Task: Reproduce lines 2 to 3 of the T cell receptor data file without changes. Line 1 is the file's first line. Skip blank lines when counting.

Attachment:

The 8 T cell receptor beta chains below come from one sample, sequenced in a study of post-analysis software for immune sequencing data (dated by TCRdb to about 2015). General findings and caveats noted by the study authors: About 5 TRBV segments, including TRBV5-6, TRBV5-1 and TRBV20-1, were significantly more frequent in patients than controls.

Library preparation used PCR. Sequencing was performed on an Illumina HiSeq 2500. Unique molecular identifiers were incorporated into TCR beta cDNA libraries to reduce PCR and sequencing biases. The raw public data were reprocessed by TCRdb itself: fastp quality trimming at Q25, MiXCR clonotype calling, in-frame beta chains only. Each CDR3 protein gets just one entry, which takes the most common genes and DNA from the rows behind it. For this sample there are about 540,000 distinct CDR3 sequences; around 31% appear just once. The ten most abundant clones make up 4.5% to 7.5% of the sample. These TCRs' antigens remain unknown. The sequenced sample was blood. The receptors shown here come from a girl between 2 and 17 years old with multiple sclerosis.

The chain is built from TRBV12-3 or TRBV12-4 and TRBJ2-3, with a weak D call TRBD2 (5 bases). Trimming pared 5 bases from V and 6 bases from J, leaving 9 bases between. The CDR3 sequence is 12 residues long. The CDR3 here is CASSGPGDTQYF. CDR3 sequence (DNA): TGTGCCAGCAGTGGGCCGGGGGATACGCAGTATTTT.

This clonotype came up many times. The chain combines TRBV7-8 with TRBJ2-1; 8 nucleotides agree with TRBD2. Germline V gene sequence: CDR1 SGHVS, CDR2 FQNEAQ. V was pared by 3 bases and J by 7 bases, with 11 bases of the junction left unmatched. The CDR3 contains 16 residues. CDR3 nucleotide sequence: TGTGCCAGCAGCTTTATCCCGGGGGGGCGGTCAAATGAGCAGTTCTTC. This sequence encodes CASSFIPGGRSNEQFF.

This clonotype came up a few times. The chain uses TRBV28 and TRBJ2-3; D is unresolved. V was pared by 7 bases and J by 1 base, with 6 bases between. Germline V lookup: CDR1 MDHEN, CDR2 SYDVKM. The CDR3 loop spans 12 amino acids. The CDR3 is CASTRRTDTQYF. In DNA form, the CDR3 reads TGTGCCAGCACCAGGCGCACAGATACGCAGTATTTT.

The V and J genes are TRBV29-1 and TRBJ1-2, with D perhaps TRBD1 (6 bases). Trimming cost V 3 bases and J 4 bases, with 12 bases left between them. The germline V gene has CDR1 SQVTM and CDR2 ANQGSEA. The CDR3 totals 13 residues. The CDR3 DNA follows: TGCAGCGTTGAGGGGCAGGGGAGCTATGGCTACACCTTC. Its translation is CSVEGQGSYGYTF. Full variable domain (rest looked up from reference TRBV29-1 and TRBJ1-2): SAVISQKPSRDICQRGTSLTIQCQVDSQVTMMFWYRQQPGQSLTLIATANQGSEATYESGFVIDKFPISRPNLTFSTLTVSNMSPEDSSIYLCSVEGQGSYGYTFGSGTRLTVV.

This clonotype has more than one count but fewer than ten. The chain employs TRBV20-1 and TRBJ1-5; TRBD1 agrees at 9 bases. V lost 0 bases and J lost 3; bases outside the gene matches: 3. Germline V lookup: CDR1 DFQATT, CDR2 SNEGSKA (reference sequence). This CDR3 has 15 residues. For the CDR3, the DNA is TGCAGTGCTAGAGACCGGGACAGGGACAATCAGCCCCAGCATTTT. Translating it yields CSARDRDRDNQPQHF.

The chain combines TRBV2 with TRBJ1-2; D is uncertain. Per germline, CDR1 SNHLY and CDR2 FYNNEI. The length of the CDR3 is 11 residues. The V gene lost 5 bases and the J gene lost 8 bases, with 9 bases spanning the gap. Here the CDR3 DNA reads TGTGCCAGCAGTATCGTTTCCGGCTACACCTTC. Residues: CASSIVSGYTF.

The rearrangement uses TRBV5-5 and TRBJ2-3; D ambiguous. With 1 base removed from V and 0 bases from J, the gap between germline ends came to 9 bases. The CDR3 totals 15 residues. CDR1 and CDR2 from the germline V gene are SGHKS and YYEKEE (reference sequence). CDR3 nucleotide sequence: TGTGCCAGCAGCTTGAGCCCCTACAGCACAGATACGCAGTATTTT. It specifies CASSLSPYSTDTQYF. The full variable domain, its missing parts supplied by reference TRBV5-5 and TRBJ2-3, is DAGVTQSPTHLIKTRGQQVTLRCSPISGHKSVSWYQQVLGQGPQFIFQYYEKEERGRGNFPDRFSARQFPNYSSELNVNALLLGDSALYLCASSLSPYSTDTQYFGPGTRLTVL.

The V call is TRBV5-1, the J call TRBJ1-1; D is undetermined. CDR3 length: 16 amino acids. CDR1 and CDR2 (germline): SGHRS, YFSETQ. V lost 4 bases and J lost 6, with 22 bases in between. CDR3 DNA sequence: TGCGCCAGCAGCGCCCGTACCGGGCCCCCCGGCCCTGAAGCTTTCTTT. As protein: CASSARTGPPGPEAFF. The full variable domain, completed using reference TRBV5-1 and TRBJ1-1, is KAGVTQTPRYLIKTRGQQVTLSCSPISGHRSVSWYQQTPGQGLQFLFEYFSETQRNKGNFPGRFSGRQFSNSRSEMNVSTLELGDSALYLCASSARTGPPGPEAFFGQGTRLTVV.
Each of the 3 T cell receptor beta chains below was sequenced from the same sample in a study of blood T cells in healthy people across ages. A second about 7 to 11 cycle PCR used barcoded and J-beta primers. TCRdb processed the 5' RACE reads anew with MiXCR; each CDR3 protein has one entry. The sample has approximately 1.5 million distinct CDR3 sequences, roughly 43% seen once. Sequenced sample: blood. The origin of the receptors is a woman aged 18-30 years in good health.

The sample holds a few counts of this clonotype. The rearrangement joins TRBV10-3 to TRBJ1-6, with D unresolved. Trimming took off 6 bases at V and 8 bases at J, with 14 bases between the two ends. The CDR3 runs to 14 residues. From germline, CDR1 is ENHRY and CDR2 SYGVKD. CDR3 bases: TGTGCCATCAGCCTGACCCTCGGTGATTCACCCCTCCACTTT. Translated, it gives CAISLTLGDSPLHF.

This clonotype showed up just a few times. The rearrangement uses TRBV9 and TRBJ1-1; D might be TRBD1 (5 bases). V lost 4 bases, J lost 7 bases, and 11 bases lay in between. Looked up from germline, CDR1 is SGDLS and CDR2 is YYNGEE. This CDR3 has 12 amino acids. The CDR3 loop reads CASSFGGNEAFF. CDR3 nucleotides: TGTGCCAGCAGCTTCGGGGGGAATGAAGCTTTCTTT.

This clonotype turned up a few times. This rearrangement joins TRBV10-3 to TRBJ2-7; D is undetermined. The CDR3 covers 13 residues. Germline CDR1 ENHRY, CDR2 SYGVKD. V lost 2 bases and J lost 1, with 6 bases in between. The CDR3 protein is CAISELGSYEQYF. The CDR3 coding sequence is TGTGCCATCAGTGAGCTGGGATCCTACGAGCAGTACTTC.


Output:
Library preparation used PCR. Sequencing was performed on an Illumina HiSeq 2500. Unique molecular identifiers were incorporated into TCR beta cDNA libraries to reduce PCR and sequencing biases. The raw public data were reprocessed by TCRdb itself: fastp quality trimming at Q25, MiXCR clonotype calling, in-frame beta chains only. Each CDR3 protein gets just one entry, which takes the most common genes and DNA from the rows behind it. For this sample there are about 540,000 distinct CDR3 sequences; around 31% appear just once. The ten most abundant clones make up 4.5% to 7.5% of the sample. These TCRs' antigens remain unknown. The sequenced sample was blood. The receptors shown here come from a girl between 2 and 17 years old with multiple sclerosis.

The chain is built from TRBV12-3 or TRBV12-4 and TRBJ2-3, with a weak D call TRBD2 (5 bases). Trimming pared 5 bases from V and 6 bases from J, leaving 9 bases between. The CDR3 sequence is 12 residues long. The CDR3 here is CASSGPGDTQYF. CDR3 sequence (DNA): TGTGCCAGCAGTGGGCCGGGGGATACGCAGTATTTT.